I am grateful to have the opportunity to share an abbreviated version of the story contained in M. Scott Peck’s ‘The Different Drum”. I hope that it will go a little way to drawing your readers eyes away from the divisive and dismissive rhetoric that we South Africans are plunged into again this year, and towards a more quiet and compassionate conversation about sharing wisdom and affection wherever it roots.
A certain monastery had fallen upon hard times. A once-great order had lost all its branch houses, to the extent that there were only five monks left in the decaying mother house: the abbot and four others, all of considerable age.
In the woods surrounding the monastery was a little hut, sometimes used by the rabbi from town as a retreat. The old monks always seemed to know when the rabbi was there. “The rabbi is in the woods again”, they would whisper to each other. At one such time the abbot decided to visit the rabbi on the off-chance that he might have some advice for saving the monastery.
The rabbi welcomed the abbot to his hut but could offer no solution to the problem. His congregation too had dwindled and together they wept at what had been lost. At the time of parting, and after quietly sharing the deeper things in their hearts, they embraced, and the abbot said, “I have still failed in the purpose of my visit. Is there no advice you can give to save my dying order”? “No, sorry”, the rabbi replied. “The only thing I can tell is that the Messiah is one of you”.
When the abbot returned to the Monastery he related what had happened, including the rather cryptic statement that the Messiah was one of them. In the days and months that followed the old monks pondered this, and whether there was any possible significance to the rabbi’s words.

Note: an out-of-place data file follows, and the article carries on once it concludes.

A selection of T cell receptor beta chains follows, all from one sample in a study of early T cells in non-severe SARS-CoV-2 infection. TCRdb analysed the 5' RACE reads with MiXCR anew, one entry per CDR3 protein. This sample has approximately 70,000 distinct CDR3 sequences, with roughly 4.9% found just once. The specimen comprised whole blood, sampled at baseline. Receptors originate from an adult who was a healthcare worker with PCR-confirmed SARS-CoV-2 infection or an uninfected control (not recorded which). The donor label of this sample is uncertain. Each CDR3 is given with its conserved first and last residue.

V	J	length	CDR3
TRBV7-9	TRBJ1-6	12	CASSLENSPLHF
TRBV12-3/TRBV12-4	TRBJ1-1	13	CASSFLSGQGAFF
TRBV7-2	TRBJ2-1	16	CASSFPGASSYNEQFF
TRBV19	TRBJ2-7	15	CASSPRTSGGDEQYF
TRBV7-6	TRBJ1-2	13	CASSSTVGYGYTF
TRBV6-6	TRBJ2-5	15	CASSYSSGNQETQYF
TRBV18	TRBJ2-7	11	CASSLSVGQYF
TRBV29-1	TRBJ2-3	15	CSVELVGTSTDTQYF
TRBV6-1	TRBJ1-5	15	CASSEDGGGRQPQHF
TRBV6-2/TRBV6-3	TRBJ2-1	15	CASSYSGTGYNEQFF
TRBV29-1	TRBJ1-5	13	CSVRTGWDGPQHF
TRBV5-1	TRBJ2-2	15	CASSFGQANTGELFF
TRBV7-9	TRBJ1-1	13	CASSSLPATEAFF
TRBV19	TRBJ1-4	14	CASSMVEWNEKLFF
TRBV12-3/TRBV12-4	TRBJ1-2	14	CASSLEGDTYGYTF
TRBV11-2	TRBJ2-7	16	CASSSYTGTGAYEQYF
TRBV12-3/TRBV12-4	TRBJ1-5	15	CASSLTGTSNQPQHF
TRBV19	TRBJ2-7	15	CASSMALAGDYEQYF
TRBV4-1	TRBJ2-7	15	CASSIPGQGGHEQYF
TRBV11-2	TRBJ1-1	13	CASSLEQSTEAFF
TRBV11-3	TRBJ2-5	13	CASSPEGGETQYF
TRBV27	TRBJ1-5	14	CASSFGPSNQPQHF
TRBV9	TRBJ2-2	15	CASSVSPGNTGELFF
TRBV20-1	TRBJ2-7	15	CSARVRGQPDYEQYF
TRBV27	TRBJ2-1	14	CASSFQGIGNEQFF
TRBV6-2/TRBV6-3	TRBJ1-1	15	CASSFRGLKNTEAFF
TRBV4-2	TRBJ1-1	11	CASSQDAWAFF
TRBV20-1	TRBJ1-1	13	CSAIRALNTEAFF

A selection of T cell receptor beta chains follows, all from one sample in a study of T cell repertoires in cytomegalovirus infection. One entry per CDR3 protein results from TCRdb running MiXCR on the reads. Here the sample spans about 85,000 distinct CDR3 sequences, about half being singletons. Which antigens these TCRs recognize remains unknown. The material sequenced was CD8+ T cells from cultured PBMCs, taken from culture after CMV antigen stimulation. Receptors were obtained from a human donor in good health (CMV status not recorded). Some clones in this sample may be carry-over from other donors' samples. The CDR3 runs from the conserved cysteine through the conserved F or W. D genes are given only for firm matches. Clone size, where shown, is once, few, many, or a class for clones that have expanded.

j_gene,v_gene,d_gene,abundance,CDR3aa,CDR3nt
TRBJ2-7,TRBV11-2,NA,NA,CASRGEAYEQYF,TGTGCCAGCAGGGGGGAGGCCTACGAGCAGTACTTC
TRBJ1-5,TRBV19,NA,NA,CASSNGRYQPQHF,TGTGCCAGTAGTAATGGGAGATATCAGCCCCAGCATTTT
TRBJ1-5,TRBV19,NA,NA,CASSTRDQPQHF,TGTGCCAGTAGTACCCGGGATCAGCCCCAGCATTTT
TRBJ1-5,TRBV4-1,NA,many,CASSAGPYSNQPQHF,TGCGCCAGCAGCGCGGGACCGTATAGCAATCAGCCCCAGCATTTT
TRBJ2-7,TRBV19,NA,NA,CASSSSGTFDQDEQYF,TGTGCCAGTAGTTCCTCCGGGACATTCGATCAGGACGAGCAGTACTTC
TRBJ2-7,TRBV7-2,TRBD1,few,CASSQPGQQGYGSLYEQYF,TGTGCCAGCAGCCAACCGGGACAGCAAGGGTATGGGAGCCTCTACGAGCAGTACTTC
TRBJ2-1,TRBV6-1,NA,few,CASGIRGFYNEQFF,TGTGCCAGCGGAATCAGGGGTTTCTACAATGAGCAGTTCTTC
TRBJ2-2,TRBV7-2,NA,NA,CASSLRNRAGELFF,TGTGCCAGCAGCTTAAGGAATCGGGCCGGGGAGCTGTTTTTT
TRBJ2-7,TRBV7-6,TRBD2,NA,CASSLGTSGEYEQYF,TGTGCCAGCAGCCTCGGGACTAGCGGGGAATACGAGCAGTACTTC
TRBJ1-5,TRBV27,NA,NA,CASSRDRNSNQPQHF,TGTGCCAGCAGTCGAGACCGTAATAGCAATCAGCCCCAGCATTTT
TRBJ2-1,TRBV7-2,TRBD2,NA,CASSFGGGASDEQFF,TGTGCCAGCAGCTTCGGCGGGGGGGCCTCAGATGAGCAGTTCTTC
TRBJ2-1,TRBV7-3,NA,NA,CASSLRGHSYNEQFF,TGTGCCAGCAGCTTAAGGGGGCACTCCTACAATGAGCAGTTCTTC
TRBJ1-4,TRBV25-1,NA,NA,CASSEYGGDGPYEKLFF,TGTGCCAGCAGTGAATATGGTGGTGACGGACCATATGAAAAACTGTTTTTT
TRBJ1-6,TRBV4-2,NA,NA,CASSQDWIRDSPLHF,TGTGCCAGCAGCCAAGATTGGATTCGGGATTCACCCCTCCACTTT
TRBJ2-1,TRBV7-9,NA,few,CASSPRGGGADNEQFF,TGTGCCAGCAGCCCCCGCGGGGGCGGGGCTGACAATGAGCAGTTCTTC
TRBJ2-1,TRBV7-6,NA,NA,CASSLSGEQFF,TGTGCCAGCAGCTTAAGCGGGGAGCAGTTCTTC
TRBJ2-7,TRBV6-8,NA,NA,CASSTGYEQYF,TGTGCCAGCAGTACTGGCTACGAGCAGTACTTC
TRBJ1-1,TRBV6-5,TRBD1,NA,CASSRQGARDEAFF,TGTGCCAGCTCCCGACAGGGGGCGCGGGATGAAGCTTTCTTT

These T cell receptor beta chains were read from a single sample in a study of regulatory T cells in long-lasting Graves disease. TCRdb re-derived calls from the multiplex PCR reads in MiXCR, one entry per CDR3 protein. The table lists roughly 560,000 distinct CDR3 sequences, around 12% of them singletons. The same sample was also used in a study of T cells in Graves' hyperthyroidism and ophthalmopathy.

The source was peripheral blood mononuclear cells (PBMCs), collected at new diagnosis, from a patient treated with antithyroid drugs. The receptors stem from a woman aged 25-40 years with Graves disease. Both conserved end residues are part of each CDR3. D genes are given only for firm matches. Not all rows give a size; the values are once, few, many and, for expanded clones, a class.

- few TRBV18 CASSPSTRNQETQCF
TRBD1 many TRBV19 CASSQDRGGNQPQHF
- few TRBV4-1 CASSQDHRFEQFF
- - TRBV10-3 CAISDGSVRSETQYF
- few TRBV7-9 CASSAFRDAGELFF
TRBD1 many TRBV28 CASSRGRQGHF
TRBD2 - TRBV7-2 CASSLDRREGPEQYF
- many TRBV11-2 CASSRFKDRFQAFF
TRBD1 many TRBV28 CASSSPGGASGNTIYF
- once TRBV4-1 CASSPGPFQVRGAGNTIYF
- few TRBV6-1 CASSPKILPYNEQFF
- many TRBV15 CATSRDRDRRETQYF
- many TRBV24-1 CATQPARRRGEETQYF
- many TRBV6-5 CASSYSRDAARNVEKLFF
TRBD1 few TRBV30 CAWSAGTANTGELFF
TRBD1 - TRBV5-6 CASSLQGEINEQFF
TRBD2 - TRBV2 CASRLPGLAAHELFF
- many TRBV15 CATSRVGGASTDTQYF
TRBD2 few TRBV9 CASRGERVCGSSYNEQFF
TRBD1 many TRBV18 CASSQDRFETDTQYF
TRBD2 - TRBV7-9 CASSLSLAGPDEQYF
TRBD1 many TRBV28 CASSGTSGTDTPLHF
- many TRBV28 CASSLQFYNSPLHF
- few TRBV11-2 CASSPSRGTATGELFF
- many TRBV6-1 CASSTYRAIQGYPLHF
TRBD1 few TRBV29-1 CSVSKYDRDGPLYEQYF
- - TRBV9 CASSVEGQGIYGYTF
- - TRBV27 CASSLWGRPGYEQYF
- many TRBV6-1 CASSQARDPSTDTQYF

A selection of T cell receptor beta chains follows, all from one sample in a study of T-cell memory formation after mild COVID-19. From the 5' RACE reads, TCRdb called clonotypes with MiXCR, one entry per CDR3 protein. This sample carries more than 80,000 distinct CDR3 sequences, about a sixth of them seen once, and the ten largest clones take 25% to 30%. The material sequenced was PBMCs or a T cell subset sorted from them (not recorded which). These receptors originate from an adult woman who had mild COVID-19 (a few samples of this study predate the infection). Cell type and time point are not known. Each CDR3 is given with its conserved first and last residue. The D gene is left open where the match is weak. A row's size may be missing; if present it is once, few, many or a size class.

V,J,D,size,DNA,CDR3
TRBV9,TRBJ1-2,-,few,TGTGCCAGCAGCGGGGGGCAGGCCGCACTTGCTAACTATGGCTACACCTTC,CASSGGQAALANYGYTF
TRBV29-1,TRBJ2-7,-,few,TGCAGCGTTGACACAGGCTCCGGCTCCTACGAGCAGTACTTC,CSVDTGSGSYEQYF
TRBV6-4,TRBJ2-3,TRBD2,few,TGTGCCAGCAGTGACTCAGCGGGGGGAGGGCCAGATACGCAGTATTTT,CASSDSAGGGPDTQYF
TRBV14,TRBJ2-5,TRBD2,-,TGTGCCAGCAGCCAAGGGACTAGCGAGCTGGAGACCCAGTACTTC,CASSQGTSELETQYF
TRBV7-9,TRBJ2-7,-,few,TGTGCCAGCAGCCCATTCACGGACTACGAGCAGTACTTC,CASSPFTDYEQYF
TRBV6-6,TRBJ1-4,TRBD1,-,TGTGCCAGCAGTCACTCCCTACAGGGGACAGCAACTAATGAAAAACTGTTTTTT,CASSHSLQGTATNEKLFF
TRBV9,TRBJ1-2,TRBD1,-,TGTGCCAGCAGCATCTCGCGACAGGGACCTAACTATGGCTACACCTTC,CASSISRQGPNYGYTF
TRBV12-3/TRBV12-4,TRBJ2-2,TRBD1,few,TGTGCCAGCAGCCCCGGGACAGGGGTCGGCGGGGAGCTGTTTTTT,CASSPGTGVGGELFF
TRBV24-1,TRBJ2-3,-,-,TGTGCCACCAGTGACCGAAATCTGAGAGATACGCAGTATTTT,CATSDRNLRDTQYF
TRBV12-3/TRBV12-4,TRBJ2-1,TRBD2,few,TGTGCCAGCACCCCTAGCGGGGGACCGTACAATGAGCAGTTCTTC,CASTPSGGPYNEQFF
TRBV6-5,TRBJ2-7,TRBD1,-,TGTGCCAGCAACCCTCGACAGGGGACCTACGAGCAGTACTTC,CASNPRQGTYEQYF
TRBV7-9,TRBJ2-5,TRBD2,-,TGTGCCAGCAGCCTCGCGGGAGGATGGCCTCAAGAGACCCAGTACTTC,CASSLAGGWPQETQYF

Could it really mean that the Messiah is one of us here at the monastery? And if so, who? Could he have meant the abbot? Most likely, as he has been our leader for many years. On the other hand, what about Brother Thomas? He is certainly a holy man. Everyone knows him as a man of light. Surely, he couldn’t have meant Brother Elred! He’s often so crotchety. On the other hand, when you look back on it, Elred is nearly always right. Maybe the rabbi did mean him. Definitely not Brother Phillip. He’s so passive, rather a nobody. But then, he does have this wonderful gift of being there when you need him. He just seems to appear. Maybe Phillip IS the Messiah. Of course, the rabbi didn’t mean me; couldn’t possibly be me. I’m very ordinary. But what if he did? Suppose I am the Messiah? God, not me! I couldn’t be that much for you – could I?
As the old monks pondered they began to treat each other with extraordinary respect on the off-chance that one of them might well be the Messiah. And because each might himself be the Messiah, they began to treat themselves with extraordinary respect.
So, it was, that the occasional strollers and picnickers in this beautiful forest, sometimes visited the dilapidated chapel to meditate. And almost unconsciously they sensed this aura of extraordinary respect that surrounded and seemed to radiate from the five monks. There was something strangely attractive, even compelling about the atmosphere of the place, which drew visitors back more frequently to share some of this inner strength and peace. They began to bring friends to this special place. And friends brought friends
Slowly there was more and more contact with the old monks till one visitor asked if he could join them. Then another and another. And within a few years the monastery became a thriving order, and a vibrant center of wisdom and light, thanks to the rabbi’s gift.
By Ivan Grant